Studies provide contradictory evidence, leading scientists to conclude that more research is necessary
Several years ago, an email made the rounds of the Internet claiming that the aluminum present in deodorants and antiperspirants contributed to the development of breast cancer. Since then, scientists have been researching the claim in attempts to prove or disprove it.
What have they found?
Unfortunately, the answer is not as simple as "Yes, the claim is true" or "No, aluminum is definitely safe." Instead, scientists have been forced to admit that we just don't know either way…yet.
The National Cancer Institute--part of the National Institutes of Health (NIH)--explains that relatively few studies have been done on a link between antiperspirants/deodorants and breast cancer.
A 2002 study showed no increase in the risk of breast cancer in women who used an underarm deodorant or antiperspirant. The scientists reached this conclusion based on interviews they conducted with 813 women who had breast cancer and 793 women who had no history of the disease.
A 2006 study also found no link, though its sample size was smaller at 54 women with breast cancer and 50 women without.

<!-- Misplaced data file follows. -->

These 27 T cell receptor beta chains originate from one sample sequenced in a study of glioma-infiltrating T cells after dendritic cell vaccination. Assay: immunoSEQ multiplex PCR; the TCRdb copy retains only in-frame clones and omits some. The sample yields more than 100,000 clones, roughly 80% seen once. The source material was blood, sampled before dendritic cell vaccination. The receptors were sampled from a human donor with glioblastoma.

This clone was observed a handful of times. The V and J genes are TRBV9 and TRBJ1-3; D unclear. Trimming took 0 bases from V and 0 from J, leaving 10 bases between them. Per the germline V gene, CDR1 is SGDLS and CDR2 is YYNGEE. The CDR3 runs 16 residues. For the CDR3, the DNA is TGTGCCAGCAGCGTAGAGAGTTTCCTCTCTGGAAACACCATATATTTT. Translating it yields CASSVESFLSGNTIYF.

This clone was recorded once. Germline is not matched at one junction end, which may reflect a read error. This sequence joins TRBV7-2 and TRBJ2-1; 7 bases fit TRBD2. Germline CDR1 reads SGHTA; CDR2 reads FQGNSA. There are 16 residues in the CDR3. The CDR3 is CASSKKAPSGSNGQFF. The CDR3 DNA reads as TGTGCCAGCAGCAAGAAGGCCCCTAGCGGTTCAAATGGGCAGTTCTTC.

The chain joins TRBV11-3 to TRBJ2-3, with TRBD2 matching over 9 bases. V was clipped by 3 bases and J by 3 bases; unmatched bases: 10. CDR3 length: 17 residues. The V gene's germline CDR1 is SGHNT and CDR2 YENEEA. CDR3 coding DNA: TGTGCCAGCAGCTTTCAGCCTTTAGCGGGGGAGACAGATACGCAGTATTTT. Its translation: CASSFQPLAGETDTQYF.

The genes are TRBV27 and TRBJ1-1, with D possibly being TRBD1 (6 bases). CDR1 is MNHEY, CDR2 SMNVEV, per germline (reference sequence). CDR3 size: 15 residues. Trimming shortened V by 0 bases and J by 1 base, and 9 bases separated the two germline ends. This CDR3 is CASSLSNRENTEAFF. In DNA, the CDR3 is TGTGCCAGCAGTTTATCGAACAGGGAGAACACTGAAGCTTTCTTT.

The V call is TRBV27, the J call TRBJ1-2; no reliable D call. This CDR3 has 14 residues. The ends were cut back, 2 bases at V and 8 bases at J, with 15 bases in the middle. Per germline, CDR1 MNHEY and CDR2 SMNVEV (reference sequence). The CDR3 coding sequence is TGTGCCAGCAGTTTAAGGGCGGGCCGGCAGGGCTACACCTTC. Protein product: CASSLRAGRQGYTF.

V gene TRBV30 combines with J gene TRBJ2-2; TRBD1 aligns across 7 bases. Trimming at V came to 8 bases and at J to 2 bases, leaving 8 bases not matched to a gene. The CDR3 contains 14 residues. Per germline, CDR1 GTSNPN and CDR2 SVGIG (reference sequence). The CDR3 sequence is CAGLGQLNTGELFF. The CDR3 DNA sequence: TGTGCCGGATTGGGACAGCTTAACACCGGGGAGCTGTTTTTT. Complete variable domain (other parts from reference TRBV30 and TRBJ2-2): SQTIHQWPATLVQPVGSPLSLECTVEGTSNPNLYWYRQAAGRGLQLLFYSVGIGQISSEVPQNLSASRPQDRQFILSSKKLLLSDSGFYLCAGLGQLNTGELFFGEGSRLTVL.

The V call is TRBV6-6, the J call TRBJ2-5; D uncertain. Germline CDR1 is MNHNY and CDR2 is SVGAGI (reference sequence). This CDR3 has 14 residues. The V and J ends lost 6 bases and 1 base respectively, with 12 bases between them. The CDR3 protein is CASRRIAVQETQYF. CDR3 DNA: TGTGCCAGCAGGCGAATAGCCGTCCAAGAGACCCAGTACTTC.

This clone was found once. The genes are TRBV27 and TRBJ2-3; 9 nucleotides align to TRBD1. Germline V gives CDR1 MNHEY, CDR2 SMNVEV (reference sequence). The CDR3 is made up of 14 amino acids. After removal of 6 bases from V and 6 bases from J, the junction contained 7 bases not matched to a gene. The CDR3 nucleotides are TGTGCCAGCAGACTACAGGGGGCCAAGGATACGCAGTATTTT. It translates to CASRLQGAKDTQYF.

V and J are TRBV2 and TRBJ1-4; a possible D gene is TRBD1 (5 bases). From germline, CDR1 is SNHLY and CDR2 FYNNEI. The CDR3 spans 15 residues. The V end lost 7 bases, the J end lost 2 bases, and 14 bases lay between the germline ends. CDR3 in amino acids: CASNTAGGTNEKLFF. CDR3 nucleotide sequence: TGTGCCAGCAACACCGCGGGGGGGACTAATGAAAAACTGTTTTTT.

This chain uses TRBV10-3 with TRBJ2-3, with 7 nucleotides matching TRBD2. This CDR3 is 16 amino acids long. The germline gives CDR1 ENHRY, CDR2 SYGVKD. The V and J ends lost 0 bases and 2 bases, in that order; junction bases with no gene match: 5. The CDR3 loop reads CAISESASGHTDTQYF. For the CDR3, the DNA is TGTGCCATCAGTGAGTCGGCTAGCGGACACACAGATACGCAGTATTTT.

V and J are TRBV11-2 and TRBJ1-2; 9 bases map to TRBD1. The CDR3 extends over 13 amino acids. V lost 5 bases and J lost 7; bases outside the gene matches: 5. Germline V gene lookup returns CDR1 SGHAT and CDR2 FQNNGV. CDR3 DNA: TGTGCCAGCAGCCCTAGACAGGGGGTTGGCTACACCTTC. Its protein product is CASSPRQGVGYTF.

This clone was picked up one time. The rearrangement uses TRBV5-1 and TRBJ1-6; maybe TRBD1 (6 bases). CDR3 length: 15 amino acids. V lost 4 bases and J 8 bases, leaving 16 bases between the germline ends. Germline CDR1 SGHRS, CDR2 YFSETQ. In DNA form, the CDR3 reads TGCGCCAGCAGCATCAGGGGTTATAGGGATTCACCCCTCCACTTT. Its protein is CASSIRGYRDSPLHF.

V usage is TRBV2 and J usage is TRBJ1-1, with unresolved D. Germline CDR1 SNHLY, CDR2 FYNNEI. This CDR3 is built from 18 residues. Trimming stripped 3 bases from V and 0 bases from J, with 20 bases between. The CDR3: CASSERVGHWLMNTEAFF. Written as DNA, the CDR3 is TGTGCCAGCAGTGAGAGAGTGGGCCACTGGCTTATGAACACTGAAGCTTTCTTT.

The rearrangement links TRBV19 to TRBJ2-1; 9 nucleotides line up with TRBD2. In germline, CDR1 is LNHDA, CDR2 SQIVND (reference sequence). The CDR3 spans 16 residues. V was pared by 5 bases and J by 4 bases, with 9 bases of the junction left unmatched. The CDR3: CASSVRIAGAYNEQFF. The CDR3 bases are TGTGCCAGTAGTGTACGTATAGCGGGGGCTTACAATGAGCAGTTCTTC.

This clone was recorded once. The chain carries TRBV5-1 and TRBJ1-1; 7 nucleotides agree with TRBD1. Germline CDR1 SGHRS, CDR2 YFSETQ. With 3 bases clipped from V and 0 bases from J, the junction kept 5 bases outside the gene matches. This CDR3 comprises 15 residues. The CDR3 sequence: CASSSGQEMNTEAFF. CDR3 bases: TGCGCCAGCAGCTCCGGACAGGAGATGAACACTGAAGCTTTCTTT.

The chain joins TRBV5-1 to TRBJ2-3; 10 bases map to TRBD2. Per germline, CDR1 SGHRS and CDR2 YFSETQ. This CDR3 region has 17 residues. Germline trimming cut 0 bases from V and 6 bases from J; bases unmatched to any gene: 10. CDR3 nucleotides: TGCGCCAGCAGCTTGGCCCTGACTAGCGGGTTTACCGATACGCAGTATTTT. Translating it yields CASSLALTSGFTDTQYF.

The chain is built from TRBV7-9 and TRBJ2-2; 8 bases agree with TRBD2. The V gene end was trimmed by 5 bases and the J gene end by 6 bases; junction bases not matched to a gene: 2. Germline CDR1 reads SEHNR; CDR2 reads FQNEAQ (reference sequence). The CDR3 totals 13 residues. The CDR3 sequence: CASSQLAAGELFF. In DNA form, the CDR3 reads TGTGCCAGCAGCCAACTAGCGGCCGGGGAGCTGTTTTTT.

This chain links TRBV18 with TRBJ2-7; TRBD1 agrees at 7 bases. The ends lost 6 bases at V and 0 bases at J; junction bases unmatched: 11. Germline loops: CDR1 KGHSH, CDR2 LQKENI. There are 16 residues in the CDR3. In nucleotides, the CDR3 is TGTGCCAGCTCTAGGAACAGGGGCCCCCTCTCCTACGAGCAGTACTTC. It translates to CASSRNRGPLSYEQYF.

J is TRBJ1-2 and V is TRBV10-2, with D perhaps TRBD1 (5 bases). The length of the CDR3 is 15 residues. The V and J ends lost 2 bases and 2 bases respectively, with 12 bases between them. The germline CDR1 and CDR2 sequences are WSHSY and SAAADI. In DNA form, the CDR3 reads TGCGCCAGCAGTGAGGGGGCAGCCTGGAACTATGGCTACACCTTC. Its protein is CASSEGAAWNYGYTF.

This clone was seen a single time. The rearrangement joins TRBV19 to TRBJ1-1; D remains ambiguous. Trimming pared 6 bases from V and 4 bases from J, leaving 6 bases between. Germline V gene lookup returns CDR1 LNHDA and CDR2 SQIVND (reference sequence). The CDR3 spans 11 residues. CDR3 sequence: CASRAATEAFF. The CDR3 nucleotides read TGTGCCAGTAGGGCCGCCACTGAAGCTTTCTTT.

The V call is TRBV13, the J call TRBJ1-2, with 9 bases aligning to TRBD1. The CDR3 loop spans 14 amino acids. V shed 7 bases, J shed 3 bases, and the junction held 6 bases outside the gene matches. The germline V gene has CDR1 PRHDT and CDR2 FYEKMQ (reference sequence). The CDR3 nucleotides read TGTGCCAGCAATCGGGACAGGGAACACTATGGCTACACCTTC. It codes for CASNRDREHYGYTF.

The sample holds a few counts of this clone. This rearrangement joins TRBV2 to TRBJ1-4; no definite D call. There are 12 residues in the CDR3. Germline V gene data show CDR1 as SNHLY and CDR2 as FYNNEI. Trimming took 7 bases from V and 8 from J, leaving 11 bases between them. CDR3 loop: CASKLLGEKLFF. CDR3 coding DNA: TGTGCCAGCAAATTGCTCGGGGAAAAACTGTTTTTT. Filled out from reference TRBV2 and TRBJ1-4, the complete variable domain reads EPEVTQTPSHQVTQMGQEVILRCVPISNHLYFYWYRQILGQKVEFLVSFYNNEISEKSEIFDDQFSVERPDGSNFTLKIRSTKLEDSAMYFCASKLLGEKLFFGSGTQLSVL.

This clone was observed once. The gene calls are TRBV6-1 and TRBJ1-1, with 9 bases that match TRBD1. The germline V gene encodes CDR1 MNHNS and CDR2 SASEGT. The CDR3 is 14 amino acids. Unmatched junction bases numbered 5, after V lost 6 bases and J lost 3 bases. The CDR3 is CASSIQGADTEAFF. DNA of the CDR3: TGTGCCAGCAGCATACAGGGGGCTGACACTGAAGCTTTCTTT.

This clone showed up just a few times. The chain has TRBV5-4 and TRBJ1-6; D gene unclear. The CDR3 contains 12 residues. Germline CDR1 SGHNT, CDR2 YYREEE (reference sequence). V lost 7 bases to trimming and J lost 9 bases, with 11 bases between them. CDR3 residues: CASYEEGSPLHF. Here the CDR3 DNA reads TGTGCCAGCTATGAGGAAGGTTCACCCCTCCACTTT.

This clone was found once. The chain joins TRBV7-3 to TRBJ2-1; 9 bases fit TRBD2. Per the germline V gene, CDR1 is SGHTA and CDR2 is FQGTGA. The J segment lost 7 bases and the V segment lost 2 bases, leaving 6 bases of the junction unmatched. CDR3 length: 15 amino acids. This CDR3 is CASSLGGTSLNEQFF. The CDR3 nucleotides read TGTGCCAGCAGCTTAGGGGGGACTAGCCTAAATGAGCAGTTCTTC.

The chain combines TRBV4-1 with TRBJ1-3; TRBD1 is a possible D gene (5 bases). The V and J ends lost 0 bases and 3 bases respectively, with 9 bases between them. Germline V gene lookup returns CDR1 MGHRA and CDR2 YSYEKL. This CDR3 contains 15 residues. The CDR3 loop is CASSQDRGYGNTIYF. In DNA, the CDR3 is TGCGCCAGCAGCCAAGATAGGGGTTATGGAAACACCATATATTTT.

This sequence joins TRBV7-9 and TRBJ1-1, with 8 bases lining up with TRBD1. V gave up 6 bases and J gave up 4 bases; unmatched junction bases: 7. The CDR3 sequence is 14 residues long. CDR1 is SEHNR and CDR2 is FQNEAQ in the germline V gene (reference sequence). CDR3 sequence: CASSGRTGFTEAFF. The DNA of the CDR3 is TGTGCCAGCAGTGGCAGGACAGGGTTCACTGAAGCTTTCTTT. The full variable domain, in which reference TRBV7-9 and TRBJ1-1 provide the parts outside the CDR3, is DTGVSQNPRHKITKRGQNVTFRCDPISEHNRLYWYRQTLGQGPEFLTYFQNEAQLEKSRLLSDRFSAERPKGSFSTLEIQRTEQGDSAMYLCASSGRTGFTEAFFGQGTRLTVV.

On the other hand, a 2003 study conducted retrospectively with 437 breast cancer survivors found a connection between how often the women shaved under the arms and used an antiperspirant/deodorant and how young they were when they were diagnosed.
And Cancer Research U.K. (CRUK) reported that a 2007 study of 17 women with the disease found higher aluminum levels near the skin, leading the study's authors to speculate about a potential link between cancer and aluminum.
However, CRUK also reports that a 2013 study of 176 women found no significant differences in aluminum levels between the level in the tumor and the level in normal areas in the breast.
Both NIH and CRUK conclude that no strong evidence for a connection between breast cancer and aluminum has been found to date. Because of the conflicting results of the studies that have been done, it is clear that scientists need to do more research before we can say that we have a definitive answer.
In the meantime, there are aluminum-free deodorant products available for consumers who do not want to risk developing cancer. Such products include (but are not limited to) Schmidt's Naturals, Native Deodorant, Meow Meow Tweet (yes, that is the real name), Agent Nateur, and various recipes for those who would prefer to make their own.